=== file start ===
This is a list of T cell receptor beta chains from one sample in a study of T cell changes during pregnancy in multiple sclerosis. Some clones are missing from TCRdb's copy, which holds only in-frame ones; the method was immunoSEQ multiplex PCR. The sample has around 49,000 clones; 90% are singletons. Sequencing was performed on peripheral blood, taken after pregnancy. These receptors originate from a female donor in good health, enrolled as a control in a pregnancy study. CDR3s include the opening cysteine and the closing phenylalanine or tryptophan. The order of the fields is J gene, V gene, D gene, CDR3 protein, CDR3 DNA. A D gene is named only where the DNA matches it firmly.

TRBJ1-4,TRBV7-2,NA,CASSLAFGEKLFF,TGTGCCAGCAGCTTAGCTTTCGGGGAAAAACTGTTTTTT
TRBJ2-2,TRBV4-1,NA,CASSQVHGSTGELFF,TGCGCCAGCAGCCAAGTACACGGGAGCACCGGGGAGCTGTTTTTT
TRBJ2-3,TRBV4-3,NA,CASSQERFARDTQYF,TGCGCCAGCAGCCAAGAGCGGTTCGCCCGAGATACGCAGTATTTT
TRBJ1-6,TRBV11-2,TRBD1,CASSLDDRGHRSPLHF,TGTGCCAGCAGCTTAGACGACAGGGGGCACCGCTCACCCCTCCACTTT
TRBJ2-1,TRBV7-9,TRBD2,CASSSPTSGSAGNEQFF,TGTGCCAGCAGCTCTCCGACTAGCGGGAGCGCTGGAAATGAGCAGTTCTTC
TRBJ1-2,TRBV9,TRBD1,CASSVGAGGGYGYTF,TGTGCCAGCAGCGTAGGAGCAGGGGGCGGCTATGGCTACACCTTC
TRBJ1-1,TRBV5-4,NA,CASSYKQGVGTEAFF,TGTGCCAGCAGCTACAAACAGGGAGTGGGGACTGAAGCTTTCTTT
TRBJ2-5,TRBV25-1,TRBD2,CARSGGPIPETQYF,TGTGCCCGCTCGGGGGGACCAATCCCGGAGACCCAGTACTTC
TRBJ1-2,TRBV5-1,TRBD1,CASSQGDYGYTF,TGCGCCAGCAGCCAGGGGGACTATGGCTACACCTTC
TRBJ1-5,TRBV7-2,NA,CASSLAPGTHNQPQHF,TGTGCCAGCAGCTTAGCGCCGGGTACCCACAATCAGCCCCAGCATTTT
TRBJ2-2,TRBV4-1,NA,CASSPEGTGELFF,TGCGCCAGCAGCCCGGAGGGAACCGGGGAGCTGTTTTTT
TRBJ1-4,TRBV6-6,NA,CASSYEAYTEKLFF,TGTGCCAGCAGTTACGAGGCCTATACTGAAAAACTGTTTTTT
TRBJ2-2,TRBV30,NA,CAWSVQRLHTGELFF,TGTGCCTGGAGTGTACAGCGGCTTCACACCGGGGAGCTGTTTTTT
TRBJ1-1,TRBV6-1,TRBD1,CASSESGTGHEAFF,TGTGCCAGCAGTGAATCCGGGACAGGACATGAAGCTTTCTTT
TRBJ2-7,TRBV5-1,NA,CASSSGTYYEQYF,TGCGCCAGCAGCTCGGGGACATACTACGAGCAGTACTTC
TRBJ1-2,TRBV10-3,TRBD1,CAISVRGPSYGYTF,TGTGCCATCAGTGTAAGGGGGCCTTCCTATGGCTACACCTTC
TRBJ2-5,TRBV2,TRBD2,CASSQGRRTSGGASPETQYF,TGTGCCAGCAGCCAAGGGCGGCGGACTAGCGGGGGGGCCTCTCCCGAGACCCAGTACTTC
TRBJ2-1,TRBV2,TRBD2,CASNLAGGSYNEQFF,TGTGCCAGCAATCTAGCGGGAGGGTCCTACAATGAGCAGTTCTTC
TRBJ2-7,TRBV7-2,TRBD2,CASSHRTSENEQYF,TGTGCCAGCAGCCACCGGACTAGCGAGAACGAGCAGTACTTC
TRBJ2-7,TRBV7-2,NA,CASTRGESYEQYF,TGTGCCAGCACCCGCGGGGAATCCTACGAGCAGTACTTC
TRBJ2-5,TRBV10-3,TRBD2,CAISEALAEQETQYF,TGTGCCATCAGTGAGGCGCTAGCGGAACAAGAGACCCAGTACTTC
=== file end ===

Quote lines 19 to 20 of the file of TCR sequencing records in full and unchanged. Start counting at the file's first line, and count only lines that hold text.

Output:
TRBJ2-1,TRBV2,TRBD2,CASNLAGGSYNEQFF,TGTGCCAGCAATCTAGCGGGAGGGTCCTACAATGAGCAGTTCTTC
TRBJ2-7,TRBV7-2,TRBD2,CASSHRTSENEQYF,TGTGCCAGCAGCCACCGGACTAGCGAGAACGAGCAGTACTTC